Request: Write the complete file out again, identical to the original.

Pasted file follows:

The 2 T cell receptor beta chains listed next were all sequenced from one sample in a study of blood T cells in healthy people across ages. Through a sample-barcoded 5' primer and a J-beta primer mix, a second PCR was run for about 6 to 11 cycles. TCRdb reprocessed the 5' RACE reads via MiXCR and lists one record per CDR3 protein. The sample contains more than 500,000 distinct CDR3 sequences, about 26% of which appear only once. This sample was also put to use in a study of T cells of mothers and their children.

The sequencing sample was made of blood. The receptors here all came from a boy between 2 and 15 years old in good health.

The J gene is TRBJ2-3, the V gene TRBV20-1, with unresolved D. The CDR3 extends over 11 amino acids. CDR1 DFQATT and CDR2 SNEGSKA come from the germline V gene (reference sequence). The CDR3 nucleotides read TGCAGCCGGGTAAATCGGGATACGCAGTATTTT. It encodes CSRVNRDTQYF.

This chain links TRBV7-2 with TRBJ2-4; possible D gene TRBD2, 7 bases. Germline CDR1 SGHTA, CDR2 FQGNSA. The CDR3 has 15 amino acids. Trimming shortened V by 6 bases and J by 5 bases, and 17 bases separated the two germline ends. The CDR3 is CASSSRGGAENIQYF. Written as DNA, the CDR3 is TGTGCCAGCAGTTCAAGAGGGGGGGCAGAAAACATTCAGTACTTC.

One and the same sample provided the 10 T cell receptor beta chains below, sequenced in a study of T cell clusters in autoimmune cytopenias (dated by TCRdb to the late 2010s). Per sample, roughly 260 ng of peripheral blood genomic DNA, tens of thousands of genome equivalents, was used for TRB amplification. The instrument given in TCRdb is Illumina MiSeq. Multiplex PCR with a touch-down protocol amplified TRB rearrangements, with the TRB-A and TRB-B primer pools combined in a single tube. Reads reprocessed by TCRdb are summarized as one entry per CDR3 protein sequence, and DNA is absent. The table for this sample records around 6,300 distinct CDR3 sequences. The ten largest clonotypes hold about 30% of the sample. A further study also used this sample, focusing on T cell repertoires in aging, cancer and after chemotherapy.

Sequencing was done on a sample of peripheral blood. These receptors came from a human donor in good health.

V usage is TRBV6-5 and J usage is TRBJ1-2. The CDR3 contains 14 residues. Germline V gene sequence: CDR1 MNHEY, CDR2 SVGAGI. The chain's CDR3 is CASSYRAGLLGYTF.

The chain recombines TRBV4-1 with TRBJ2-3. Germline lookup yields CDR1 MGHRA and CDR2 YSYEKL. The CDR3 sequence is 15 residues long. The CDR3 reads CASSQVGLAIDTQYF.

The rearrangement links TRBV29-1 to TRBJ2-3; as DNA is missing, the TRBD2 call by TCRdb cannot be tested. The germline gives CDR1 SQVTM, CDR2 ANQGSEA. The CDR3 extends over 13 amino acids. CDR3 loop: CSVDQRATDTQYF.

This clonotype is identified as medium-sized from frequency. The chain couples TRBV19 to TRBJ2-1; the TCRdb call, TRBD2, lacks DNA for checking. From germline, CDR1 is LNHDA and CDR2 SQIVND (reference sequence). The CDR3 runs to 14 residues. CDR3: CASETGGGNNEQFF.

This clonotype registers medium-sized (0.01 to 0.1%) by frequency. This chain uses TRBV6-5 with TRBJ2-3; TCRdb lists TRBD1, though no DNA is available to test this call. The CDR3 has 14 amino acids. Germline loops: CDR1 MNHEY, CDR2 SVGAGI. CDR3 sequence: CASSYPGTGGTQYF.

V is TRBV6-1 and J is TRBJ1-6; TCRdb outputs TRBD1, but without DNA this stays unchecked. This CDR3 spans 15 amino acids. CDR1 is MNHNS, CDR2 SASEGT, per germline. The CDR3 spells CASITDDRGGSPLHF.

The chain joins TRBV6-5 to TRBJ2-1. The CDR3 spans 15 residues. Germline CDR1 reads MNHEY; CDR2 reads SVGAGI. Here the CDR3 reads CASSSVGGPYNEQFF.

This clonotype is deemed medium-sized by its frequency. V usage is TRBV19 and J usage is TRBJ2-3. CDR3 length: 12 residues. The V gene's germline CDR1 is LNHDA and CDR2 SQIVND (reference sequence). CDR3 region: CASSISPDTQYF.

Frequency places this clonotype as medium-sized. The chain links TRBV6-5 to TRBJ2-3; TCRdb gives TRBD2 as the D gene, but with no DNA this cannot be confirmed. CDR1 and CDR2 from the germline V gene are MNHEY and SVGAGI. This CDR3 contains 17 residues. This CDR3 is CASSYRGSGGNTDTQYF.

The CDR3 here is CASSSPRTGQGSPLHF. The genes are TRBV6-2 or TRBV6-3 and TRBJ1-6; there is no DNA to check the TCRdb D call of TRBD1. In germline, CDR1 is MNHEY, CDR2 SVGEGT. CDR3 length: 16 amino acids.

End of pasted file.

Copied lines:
The 2 T cell receptor beta chains listed next were all sequenced from one sample in a study of blood T cells in healthy people across ages. Through a sample-barcoded 5' primer and a J-beta primer mix, a second PCR was run for about 6 to 11 cycles. TCRdb reprocessed the 5' RACE reads via MiXCR and lists one record per CDR3 protein. The sample contains more than 500,000 distinct CDR3 sequences, about 26% of which appear only once. This sample was also put to use in a study of T cells of mothers and their children.

The sequencing sample was made of blood. The receptors here all came from a boy between 2 and 15 years old in good health.

The J gene is TRBJ2-3, the V gene TRBV20-1, with unresolved D. The CDR3 extends over 11 amino acids. CDR1 DFQATT and CDR2 SNEGSKA come from the germline V gene (reference sequence). The CDR3 nucleotides read TGCAGCCGGGTAAATCGGGATACGCAGTATTTT. It encodes CSRVNRDTQYF.

This chain links TRBV7-2 with TRBJ2-4; possible D gene TRBD2, 7 bases. Germline CDR1 SGHTA, CDR2 FQGNSA. The CDR3 has 15 amino acids. Trimming shortened V by 6 bases and J by 5 bases, and 17 bases separated the two germline ends. The CDR3 is CASSSRGGAENIQYF. Written as DNA, the CDR3 is TGTGCCAGCAGTTCAAGAGGGGGGGCAGAAAACATTCAGTACTTC.

One and the same sample provided the 10 T cell receptor beta chains below, sequenced in a study of T cell clusters in autoimmune cytopenias (dated by TCRdb to the late 2010s). Per sample, roughly 260 ng of peripheral blood genomic DNA, tens of thousands of genome equivalents, was used for TRB amplification. The instrument given in TCRdb is Illumina MiSeq. Multiplex PCR with a touch-down protocol amplified TRB rearrangements, with the TRB-A and TRB-B primer pools combined in a single tube. Reads reprocessed by TCRdb are summarized as one entry per CDR3 protein sequence, and DNA is absent. The table for this sample records around 6,300 distinct CDR3 sequences. The ten largest clonotypes hold about 30% of the sample. A further study also used this sample, focusing on T cell repertoires in aging, cancer and after chemotherapy.

Sequencing was done on a sample of peripheral blood. These receptors came from a human donor in good health.

V usage is TRBV6-5 and J usage is TRBJ1-2. The CDR3 contains 14 residues. Germline V gene sequence: CDR1 MNHEY, CDR2 SVGAGI. The chain's CDR3 is CASSYRAGLLGYTF.

The chain recombines TRBV4-1 with TRBJ2-3. Germline lookup yields CDR1 MGHRA and CDR2 YSYEKL. The CDR3 sequence is 15 residues long. The CDR3 reads CASSQVGLAIDTQYF.

The rearrangement links TRBV29-1 to TRBJ2-3; as DNA is missing, the TRBD2 call by TCRdb cannot be tested. The germline gives CDR1 SQVTM, CDR2 ANQGSEA. The CDR3 extends over 13 amino acids. CDR3 loop: CSVDQRATDTQYF.

This clonotype is identified as medium-sized from frequency. The chain couples TRBV19 to TRBJ2-1; the TCRdb call, TRBD2, lacks DNA for checking. From germline, CDR1 is LNHDA and CDR2 SQIVND (reference sequence). The CDR3 runs to 14 residues. CDR3: CASETGGGNNEQFF.

This clonotype registers medium-sized (0.01 to 0.1%) by frequency. This chain uses TRBV6-5 with TRBJ2-3; TCRdb lists TRBD1, though no DNA is available to test this call. The CDR3 has 14 amino acids. Germline loops: CDR1 MNHEY, CDR2 SVGAGI. CDR3 sequence: CASSYPGTGGTQYF.

V is TRBV6-1 and J is TRBJ1-6; TCRdb outputs TRBD1, but without DNA this stays unchecked. This CDR3 spans 15 amino acids. CDR1 is MNHNS, CDR2 SASEGT, per germline. The CDR3 spells CASITDDRGGSPLHF.

The chain joins TRBV6-5 to TRBJ2-1. The CDR3 spans 15 residues. Germline CDR1 reads MNHEY; CDR2 reads SVGAGI. Here the CDR3 reads CASSSVGGPYNEQFF.

This clonotype is deemed medium-sized by its frequency. V usage is TRBV19 and J usage is TRBJ2-3. CDR3 length: 12 residues. The V gene's germline CDR1 is LNHDA and CDR2 SQIVND (reference sequence). CDR3 region: CASSISPDTQYF.

Frequency places this clonotype as medium-sized. The chain links TRBV6-5 to TRBJ2-3; TCRdb gives TRBD2 as the D gene, but with no DNA this cannot be confirmed. CDR1 and CDR2 from the germline V gene are MNHEY and SVGAGI. This CDR3 contains 17 residues. This CDR3 is CASSYRGSGGNTDTQYF.

The CDR3 here is CASSSPRTGQGSPLHF. The genes are TRBV6-2 or TRBV6-3 and TRBJ1-6; there is no DNA to check the TCRdb D call of TRBD1. In germline, CDR1 is MNHEY, CDR2 SVGEGT. CDR3 length: 16 amino acids.